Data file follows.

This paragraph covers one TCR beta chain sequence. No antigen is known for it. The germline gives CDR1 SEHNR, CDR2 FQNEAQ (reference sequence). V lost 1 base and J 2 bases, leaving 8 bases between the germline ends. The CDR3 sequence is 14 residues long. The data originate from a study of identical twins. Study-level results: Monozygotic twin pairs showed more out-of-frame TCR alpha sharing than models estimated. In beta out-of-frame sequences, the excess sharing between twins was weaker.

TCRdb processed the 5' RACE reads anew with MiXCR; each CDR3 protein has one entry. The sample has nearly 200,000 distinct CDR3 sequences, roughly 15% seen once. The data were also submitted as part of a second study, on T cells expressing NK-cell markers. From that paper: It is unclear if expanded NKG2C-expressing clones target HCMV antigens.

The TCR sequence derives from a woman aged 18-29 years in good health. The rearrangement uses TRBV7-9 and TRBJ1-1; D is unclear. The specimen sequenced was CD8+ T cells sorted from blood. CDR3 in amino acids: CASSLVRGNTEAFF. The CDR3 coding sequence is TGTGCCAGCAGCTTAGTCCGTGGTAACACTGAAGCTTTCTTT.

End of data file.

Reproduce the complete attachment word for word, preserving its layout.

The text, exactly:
This paragraph covers one TCR beta chain sequence. No antigen is known for it. The germline gives CDR1 SEHNR, CDR2 FQNEAQ (reference sequence). V lost 1 base and J 2 bases, leaving 8 bases between the germline ends. The CDR3 sequence is 14 residues long. The data originate from a study of identical twins. Study-level results: Monozygotic twin pairs showed more out-of-frame TCR alpha sharing than models estimated. In beta out-of-frame sequences, the excess sharing between twins was weaker.

TCRdb processed the 5' RACE reads anew with MiXCR; each CDR3 protein has one entry. The sample has nearly 200,000 distinct CDR3 sequences, roughly 15% seen once. The data were also submitted as part of a second study, on T cells expressing NK-cell markers. From that paper: It is unclear if expanded NKG2C-expressing clones target HCMV antigens.

The TCR sequence derives from a woman aged 18-29 years in good health. The rearrangement uses TRBV7-9 and TRBJ1-1; D is unclear. The specimen sequenced was CD8+ T cells sorted from blood. CDR3 in amino acids: CASSLVRGNTEAFF. The CDR3 coding sequence is TGTGCCAGCAGCTTAGTCCGTGGTAACACTGAAGCTTTCTTT.